Droning on: The quest for more efficient, readily available aviation fuel

✈️ AVIATION: The University of Illinois Chicago received $8 million from the Army Research Laboratory to develop specialized sensors that allow drones to use different and more efficient types of fuel. The research would also advance hybrid-electric optimization, which has applications for vehicles besides drones.

  • Drones currently operate on a narrow range of jet fuels, and it’s difficult to get that fuel to remote locations, the researchers explain. Plus, the fuel is in limited supply. Other readily available fuels can’t be burned efficiently — or at all — in drones, said Kenneth Brezinsky, the project’s principal investigator and a UIC College of Engineering professor of mechanical and industrial engineering, in a news release.
  • The team’s sensor technology research will identify certain fuel properties and enable drones to adjust to these properties so they can burn the fuels. Machine learning will be used for further sensor development.
  • “The more fuels drones are able to use, the longer and farther they will be able to fly,” said co-principal investigator Patrick Lynch, UIC assistant professor of mechanical and industrial engineering.
  • This project will build on the team’s previous work to determine fuel combustion efficiency during flight and test their sensors in practical applications.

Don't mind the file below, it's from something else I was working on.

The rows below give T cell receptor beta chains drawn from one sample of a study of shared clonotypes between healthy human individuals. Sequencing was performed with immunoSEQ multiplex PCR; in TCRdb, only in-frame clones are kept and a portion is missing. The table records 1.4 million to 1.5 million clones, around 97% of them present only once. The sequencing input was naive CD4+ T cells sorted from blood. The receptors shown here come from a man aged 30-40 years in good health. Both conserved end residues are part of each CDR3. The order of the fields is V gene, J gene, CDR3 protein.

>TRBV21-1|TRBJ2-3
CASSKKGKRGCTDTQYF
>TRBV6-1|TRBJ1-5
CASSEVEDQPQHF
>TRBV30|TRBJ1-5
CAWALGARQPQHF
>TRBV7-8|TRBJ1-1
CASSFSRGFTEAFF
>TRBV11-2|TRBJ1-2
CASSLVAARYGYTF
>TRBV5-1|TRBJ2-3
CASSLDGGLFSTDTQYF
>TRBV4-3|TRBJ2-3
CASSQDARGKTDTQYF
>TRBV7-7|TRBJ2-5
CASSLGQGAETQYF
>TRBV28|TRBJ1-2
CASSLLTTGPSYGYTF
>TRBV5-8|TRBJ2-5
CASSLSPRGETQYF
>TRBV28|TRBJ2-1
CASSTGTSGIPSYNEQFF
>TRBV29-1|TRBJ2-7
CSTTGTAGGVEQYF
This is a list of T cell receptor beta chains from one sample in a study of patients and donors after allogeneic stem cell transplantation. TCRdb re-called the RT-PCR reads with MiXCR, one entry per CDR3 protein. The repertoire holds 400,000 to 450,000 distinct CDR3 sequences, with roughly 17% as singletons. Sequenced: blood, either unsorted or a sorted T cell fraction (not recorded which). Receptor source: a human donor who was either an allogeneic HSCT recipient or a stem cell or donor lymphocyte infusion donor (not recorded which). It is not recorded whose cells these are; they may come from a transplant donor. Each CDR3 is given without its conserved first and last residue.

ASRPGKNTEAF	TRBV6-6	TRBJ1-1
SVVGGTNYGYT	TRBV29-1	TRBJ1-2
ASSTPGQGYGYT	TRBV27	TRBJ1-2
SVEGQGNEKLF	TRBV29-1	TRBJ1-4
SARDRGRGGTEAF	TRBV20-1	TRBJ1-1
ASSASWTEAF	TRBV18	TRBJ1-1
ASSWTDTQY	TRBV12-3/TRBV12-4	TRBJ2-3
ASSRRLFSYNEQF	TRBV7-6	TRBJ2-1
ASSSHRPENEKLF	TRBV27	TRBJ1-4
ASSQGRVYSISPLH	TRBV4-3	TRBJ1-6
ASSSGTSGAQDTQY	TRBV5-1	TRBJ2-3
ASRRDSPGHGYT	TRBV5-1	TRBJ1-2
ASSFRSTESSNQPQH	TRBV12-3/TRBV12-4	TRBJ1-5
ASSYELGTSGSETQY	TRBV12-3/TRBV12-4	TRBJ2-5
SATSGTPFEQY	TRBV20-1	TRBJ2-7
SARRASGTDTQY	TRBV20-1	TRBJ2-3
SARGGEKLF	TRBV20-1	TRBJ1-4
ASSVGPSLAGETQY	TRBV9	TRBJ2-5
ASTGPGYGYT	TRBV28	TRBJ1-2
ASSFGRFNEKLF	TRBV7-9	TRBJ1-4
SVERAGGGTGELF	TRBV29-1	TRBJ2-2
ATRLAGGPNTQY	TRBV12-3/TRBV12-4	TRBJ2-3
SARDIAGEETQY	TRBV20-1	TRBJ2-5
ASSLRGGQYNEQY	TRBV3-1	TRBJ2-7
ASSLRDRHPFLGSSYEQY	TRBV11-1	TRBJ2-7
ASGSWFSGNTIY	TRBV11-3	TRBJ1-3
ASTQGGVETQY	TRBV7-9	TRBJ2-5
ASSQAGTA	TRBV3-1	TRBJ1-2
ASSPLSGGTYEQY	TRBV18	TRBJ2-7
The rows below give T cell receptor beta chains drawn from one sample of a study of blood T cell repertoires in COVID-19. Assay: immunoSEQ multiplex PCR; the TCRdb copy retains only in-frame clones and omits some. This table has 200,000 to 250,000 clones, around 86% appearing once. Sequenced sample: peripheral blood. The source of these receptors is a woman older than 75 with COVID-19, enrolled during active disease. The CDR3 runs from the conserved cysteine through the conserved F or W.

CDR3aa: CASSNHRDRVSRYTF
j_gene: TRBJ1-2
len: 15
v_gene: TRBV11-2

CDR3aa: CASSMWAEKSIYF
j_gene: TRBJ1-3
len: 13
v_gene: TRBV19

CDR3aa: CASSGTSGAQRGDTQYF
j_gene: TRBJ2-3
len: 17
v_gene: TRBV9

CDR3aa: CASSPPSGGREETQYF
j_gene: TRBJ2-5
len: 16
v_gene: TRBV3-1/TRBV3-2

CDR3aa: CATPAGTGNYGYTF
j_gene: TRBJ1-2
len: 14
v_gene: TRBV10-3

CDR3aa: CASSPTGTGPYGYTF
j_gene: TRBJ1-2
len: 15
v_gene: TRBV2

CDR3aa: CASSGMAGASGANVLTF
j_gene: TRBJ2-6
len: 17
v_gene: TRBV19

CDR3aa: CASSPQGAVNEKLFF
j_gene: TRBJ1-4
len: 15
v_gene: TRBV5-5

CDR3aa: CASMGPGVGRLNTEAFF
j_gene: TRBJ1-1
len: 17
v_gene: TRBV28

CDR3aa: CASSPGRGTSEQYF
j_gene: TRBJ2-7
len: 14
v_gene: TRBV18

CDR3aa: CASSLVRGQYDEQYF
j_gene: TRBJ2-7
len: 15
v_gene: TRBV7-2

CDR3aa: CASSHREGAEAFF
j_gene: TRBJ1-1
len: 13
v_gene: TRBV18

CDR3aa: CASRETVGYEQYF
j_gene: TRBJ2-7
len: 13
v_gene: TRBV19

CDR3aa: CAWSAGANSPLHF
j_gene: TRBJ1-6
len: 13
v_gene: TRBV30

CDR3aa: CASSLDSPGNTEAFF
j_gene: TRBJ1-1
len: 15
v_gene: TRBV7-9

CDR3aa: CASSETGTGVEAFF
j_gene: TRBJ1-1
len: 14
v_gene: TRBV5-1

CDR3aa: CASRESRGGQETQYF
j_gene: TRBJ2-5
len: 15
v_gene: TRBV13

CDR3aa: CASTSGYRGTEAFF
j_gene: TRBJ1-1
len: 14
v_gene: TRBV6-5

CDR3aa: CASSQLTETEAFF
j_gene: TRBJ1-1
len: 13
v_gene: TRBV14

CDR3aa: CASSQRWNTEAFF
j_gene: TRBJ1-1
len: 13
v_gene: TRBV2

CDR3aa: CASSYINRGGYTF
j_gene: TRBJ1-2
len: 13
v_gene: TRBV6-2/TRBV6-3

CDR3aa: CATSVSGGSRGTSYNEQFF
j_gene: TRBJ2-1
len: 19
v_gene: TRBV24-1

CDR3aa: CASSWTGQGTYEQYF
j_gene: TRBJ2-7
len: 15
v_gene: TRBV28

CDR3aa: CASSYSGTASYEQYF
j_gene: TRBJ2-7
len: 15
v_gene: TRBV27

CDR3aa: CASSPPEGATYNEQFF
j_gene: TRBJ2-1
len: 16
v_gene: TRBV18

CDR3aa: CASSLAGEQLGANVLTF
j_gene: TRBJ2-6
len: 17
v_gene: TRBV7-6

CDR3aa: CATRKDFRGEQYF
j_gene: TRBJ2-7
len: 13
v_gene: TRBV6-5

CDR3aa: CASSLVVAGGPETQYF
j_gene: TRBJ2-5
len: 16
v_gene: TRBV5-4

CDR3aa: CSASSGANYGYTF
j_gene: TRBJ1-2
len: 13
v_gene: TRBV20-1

🏭 EMISSIONS: Advanced Research Projects Agency–Energy (ARPA-E) issued a request for information (RFI) for a possible future agency research program focusing on technologies to prevent or abate methane emissions. Currently, this is simply an RFI and not a funding opportunity.

🔬 RESEARCH: Missouri University of Science and Technology researchers have shown for the first time that amino acids can be used to grow thin, high-performance copper films that could be used in solar energy cells, LEDs, and superconductors. Previous research on these films reportedly lacked the qualities needed for using them in electronic applications.

Copper thin films are created by electrodeposition of copper on a self-assembled organic monolayer of the amino acid L-cysteine on gold. Image credit: Bin Luo.

💧 HYDROGEN: Overland Park, Kansas-based engineering consultancy Black & Veatch is joining the nonprofit Center for Hydrogen Safety, which promotes the safe use and handling of hydrogen. Black & Veatch intends for its participation in the group to help accelerate the use of hydrogen as a low-carbon energy source.

🌊 WATER: Zionsville, Indiana-based digital water platform 120Water is partnering with water instrument manufacturer Hach to expand and improve utility water technologies.

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